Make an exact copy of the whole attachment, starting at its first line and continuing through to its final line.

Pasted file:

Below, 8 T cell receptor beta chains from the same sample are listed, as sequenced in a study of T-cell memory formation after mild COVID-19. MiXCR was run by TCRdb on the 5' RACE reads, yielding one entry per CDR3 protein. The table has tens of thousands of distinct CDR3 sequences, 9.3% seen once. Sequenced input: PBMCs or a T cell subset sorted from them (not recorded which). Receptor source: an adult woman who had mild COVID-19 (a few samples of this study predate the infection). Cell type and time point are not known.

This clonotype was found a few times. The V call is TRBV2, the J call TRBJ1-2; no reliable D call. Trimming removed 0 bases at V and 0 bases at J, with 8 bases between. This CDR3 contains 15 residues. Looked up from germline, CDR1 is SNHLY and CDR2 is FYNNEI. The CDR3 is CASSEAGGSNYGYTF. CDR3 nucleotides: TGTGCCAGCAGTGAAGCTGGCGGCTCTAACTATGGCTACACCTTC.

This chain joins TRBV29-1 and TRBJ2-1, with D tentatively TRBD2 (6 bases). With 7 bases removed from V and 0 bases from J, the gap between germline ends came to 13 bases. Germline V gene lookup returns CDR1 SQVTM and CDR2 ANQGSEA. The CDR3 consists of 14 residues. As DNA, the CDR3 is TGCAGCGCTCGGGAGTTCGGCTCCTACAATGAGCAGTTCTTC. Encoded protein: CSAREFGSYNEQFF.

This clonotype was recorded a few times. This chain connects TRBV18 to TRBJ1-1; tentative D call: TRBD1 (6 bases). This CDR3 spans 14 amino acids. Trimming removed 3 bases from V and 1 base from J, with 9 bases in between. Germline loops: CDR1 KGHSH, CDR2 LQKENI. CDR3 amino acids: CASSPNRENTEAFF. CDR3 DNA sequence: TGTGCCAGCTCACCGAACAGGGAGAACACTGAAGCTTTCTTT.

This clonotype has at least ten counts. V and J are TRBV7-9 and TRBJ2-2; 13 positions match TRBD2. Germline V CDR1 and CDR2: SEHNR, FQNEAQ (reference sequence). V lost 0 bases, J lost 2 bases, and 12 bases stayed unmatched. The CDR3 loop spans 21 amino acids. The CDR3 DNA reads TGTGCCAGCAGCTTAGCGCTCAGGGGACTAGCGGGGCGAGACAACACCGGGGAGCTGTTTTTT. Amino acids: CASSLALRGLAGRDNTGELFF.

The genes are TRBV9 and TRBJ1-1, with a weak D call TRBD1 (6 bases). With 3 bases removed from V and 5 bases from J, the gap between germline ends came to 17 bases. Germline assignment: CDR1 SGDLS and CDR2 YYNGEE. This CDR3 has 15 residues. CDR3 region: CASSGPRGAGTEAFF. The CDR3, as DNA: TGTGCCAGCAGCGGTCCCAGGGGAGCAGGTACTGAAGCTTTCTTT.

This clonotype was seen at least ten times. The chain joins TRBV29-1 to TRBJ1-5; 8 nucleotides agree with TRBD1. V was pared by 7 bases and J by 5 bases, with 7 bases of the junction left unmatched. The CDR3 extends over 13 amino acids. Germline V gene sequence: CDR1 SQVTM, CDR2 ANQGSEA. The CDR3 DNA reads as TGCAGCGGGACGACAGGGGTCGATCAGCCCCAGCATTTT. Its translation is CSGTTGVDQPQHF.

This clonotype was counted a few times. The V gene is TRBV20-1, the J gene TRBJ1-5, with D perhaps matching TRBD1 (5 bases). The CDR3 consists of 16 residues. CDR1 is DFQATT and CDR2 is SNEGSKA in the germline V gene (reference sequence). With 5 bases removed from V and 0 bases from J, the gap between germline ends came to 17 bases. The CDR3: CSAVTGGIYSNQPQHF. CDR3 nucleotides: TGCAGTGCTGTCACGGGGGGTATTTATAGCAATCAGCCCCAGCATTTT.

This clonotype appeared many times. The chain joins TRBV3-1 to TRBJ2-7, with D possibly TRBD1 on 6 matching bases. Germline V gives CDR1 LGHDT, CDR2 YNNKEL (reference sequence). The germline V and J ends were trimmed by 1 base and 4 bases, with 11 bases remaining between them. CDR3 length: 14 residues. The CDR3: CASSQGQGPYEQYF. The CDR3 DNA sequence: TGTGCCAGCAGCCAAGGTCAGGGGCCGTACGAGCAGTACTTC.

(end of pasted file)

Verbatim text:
Below, 8 T cell receptor beta chains from the same sample are listed, as sequenced in a study of T-cell memory formation after mild COVID-19. MiXCR was run by TCRdb on the 5' RACE reads, yielding one entry per CDR3 protein. The table has tens of thousands of distinct CDR3 sequences, 9.3% seen once. Sequenced input: PBMCs or a T cell subset sorted from them (not recorded which). Receptor source: an adult woman who had mild COVID-19 (a few samples of this study predate the infection). Cell type and time point are not known.

This clonotype was found a few times. The V call is TRBV2, the J call TRBJ1-2; no reliable D call. Trimming removed 0 bases at V and 0 bases at J, with 8 bases between. This CDR3 contains 15 residues. Looked up from germline, CDR1 is SNHLY and CDR2 is FYNNEI. The CDR3 is CASSEAGGSNYGYTF. CDR3 nucleotides: TGTGCCAGCAGTGAAGCTGGCGGCTCTAACTATGGCTACACCTTC.

This chain joins TRBV29-1 and TRBJ2-1, with D tentatively TRBD2 (6 bases). With 7 bases removed from V and 0 bases from J, the gap between germline ends came to 13 bases. Germline V gene lookup returns CDR1 SQVTM and CDR2 ANQGSEA. The CDR3 consists of 14 residues. As DNA, the CDR3 is TGCAGCGCTCGGGAGTTCGGCTCCTACAATGAGCAGTTCTTC. Encoded protein: CSAREFGSYNEQFF.

This clonotype was recorded a few times. This chain connects TRBV18 to TRBJ1-1; tentative D call: TRBD1 (6 bases). This CDR3 spans 14 amino acids. Trimming removed 3 bases from V and 1 base from J, with 9 bases in between. Germline loops: CDR1 KGHSH, CDR2 LQKENI. CDR3 amino acids: CASSPNRENTEAFF. CDR3 DNA sequence: TGTGCCAGCTCACCGAACAGGGAGAACACTGAAGCTTTCTTT.

This clonotype has at least ten counts. V and J are TRBV7-9 and TRBJ2-2; 13 positions match TRBD2. Germline V CDR1 and CDR2: SEHNR, FQNEAQ (reference sequence). V lost 0 bases, J lost 2 bases, and 12 bases stayed unmatched. The CDR3 loop spans 21 amino acids. The CDR3 DNA reads TGTGCCAGCAGCTTAGCGCTCAGGGGACTAGCGGGGCGAGACAACACCGGGGAGCTGTTTTTT. Amino acids: CASSLALRGLAGRDNTGELFF.

The genes are TRBV9 and TRBJ1-1, with a weak D call TRBD1 (6 bases). With 3 bases removed from V and 5 bases from J, the gap between germline ends came to 17 bases. Germline assignment: CDR1 SGDLS and CDR2 YYNGEE. This CDR3 has 15 residues. CDR3 region: CASSGPRGAGTEAFF. The CDR3, as DNA: TGTGCCAGCAGCGGTCCCAGGGGAGCAGGTACTGAAGCTTTCTTT.

This clonotype was seen at least ten times. The chain joins TRBV29-1 to TRBJ1-5; 8 nucleotides agree with TRBD1. V was pared by 7 bases and J by 5 bases, with 7 bases of the junction left unmatched. The CDR3 extends over 13 amino acids. Germline V gene sequence: CDR1 SQVTM, CDR2 ANQGSEA. The CDR3 DNA reads as TGCAGCGGGACGACAGGGGTCGATCAGCCCCAGCATTTT. Its translation is CSGTTGVDQPQHF.

This clonotype was counted a few times. The V gene is TRBV20-1, the J gene TRBJ1-5, with D perhaps matching TRBD1 (5 bases). The CDR3 consists of 16 residues. CDR1 is DFQATT and CDR2 is SNEGSKA in the germline V gene (reference sequence). With 5 bases removed from V and 0 bases from J, the gap between germline ends came to 17 bases. The CDR3: CSAVTGGIYSNQPQHF. CDR3 nucleotides: TGCAGTGCTGTCACGGGGGGTATTTATAGCAATCAGCCCCAGCATTTT.

This clonotype appeared many times. The chain joins TRBV3-1 to TRBJ2-7, with D possibly TRBD1 on 6 matching bases. Germline V gives CDR1 LGHDT, CDR2 YNNKEL (reference sequence). The germline V and J ends were trimmed by 1 base and 4 bases, with 11 bases remaining between them. CDR3 length: 14 residues. The CDR3: CASSQGQGPYEQYF. The CDR3 DNA sequence: TGTGCCAGCAGCCAAGGTCAGGGGCCGTACGAGCAGTACTTC.